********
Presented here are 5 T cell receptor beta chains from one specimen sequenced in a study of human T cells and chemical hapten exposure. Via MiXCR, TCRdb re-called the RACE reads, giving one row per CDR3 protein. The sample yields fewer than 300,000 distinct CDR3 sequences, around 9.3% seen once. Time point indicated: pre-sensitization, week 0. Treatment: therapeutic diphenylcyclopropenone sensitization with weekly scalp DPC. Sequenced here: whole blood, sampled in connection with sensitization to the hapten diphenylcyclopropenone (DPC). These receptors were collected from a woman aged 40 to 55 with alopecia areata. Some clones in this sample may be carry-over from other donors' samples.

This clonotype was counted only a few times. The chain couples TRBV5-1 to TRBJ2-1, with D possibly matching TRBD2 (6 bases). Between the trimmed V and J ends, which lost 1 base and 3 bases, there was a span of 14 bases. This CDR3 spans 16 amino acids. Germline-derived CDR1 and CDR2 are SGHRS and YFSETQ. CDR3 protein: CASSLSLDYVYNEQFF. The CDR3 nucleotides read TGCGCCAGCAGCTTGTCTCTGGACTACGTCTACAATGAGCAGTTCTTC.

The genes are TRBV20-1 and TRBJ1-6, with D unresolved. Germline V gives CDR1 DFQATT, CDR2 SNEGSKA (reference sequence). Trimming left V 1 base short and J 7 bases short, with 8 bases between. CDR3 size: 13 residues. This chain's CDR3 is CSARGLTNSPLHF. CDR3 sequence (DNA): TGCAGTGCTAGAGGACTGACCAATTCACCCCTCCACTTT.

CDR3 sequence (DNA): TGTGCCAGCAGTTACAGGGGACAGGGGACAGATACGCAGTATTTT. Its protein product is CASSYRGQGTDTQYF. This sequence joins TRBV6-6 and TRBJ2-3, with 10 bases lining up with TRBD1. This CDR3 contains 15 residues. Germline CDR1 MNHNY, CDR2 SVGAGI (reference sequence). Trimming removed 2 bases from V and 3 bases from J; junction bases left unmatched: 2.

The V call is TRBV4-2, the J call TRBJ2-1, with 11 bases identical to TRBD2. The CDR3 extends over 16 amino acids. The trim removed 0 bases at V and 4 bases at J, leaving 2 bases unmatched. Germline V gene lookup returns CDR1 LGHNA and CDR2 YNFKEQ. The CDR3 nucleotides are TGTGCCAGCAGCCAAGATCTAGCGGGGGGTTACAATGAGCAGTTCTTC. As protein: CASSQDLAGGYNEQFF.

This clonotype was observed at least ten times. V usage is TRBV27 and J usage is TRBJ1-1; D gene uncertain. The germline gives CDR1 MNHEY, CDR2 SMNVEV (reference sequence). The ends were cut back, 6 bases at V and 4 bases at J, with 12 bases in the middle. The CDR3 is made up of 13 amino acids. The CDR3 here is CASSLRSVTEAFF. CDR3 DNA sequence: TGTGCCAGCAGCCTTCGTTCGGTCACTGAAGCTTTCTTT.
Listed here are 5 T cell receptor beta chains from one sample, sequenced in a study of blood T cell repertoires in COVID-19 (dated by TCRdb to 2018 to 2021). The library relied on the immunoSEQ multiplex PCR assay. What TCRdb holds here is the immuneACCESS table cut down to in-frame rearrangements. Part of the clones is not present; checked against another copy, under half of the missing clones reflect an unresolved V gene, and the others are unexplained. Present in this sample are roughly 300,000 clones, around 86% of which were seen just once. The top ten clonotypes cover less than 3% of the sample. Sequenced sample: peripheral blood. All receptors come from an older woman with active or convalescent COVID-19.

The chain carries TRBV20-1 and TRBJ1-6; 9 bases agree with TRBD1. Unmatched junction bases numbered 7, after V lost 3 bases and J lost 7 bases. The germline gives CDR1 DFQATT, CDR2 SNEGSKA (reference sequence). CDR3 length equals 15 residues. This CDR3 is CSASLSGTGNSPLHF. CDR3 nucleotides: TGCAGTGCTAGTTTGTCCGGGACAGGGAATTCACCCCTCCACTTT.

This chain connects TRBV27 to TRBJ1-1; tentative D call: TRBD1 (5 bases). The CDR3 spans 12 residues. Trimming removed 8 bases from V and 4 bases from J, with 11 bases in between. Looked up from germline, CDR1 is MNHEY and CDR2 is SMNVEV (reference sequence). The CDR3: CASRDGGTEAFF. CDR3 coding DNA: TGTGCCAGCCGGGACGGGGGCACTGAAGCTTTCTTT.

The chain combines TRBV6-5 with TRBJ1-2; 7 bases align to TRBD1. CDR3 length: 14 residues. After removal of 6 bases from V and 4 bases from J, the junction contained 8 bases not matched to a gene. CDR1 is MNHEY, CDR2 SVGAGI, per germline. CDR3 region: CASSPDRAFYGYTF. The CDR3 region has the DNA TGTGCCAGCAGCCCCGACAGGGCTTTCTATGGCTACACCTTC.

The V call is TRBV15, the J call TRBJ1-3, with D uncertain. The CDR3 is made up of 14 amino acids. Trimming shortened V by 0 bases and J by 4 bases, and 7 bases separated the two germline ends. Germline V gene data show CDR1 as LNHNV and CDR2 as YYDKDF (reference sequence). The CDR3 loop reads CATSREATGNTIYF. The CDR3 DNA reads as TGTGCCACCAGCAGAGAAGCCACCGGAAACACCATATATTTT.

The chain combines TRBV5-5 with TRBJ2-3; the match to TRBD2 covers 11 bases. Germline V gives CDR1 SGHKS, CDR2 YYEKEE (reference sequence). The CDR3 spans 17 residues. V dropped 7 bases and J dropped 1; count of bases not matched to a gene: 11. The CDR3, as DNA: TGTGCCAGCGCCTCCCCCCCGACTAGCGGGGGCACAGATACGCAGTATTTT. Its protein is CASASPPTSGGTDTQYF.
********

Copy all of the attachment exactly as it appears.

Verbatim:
Presented here are 5 T cell receptor beta chains from one specimen sequenced in a study of human T cells and chemical hapten exposure. Via MiXCR, TCRdb re-called the RACE reads, giving one row per CDR3 protein. The sample yields fewer than 300,000 distinct CDR3 sequences, around 9.3% seen once. Time point indicated: pre-sensitization, week 0. Treatment: therapeutic diphenylcyclopropenone sensitization with weekly scalp DPC. Sequenced here: whole blood, sampled in connection with sensitization to the hapten diphenylcyclopropenone (DPC). These receptors were collected from a woman aged 40 to 55 with alopecia areata. Some clones in this sample may be carry-over from other donors' samples.

This clonotype was counted only a few times. The chain couples TRBV5-1 to TRBJ2-1, with D possibly matching TRBD2 (6 bases). Between the trimmed V and J ends, which lost 1 base and 3 bases, there was a span of 14 bases. This CDR3 spans 16 amino acids. Germline-derived CDR1 and CDR2 are SGHRS and YFSETQ. CDR3 protein: CASSLSLDYVYNEQFF. The CDR3 nucleotides read TGCGCCAGCAGCTTGTCTCTGGACTACGTCTACAATGAGCAGTTCTTC.

The genes are TRBV20-1 and TRBJ1-6, with D unresolved. Germline V gives CDR1 DFQATT, CDR2 SNEGSKA (reference sequence). Trimming left V 1 base short and J 7 bases short, with 8 bases between. CDR3 size: 13 residues. This chain's CDR3 is CSARGLTNSPLHF. CDR3 sequence (DNA): TGCAGTGCTAGAGGACTGACCAATTCACCCCTCCACTTT.

CDR3 sequence (DNA): TGTGCCAGCAGTTACAGGGGACAGGGGACAGATACGCAGTATTTT. Its protein product is CASSYRGQGTDTQYF. This sequence joins TRBV6-6 and TRBJ2-3, with 10 bases lining up with TRBD1. This CDR3 contains 15 residues. Germline CDR1 MNHNY, CDR2 SVGAGI (reference sequence). Trimming removed 2 bases from V and 3 bases from J; junction bases left unmatched: 2.

The V call is TRBV4-2, the J call TRBJ2-1, with 11 bases identical to TRBD2. The CDR3 extends over 16 amino acids. The trim removed 0 bases at V and 4 bases at J, leaving 2 bases unmatched. Germline V gene lookup returns CDR1 LGHNA and CDR2 YNFKEQ. The CDR3 nucleotides are TGTGCCAGCAGCCAAGATCTAGCGGGGGGTTACAATGAGCAGTTCTTC. As protein: CASSQDLAGGYNEQFF.

This clonotype was observed at least ten times. V usage is TRBV27 and J usage is TRBJ1-1; D gene uncertain. The germline gives CDR1 MNHEY, CDR2 SMNVEV (reference sequence). The ends were cut back, 6 bases at V and 4 bases at J, with 12 bases in the middle. The CDR3 is made up of 13 amino acids. The CDR3 here is CASSLRSVTEAFF. CDR3 DNA sequence: TGTGCCAGCAGCCTTCGTTCGGTCACTGAAGCTTTCTTT.
Listed here are 5 T cell receptor beta chains from one sample, sequenced in a study of blood T cell repertoires in COVID-19 (dated by TCRdb to 2018 to 2021). The library relied on the immunoSEQ multiplex PCR assay. What TCRdb holds here is the immuneACCESS table cut down to in-frame rearrangements. Part of the clones is not present; checked against another copy, under half of the missing clones reflect an unresolved V gene, and the others are unexplained. Present in this sample are roughly 300,000 clones, around 86% of which were seen just once. The top ten clonotypes cover less than 3% of the sample. Sequenced sample: peripheral blood. All receptors come from an older woman with active or convalescent COVID-19.

The chain carries TRBV20-1 and TRBJ1-6; 9 bases agree with TRBD1. Unmatched junction bases numbered 7, after V lost 3 bases and J lost 7 bases. The germline gives CDR1 DFQATT, CDR2 SNEGSKA (reference sequence). CDR3 length equals 15 residues. This CDR3 is CSASLSGTGNSPLHF. CDR3 nucleotides: TGCAGTGCTAGTTTGTCCGGGACAGGGAATTCACCCCTCCACTTT.

This chain connects TRBV27 to TRBJ1-1; tentative D call: TRBD1 (5 bases). The CDR3 spans 12 residues. Trimming removed 8 bases from V and 4 bases from J, with 11 bases in between. Looked up from germline, CDR1 is MNHEY and CDR2 is SMNVEV (reference sequence). The CDR3: CASRDGGTEAFF. CDR3 coding DNA: TGTGCCAGCCGGGACGGGGGCACTGAAGCTTTCTTT.

The chain combines TRBV6-5 with TRBJ1-2; 7 bases align to TRBD1. CDR3 length: 14 residues. After removal of 6 bases from V and 4 bases from J, the junction contained 8 bases not matched to a gene. CDR1 is MNHEY, CDR2 SVGAGI, per germline. CDR3 region: CASSPDRAFYGYTF. The CDR3 region has the DNA TGTGCCAGCAGCCCCGACAGGGCTTTCTATGGCTACACCTTC.

The V call is TRBV15, the J call TRBJ1-3, with D uncertain. The CDR3 is made up of 14 amino acids. Trimming shortened V by 0 bases and J by 4 bases, and 7 bases separated the two germline ends. Germline V gene data show CDR1 as LNHNV and CDR2 as YYDKDF (reference sequence). The CDR3 loop reads CATSREATGNTIYF. The CDR3 DNA reads as TGTGCCACCAGCAGAGAAGCCACCGGAAACACCATATATTTT.

The chain combines TRBV5-5 with TRBJ2-3; the match to TRBD2 covers 11 bases. Germline V gives CDR1 SGHKS, CDR2 YYEKEE (reference sequence). The CDR3 spans 17 residues. V dropped 7 bases and J dropped 1; count of bases not matched to a gene: 11. The CDR3, as DNA: TGTGCCAGCGCCTCCCCCCCGACTAGCGGGGGCACAGATACGCAGTATTTT. Its protein is CASASPPTSGGTDTQYF.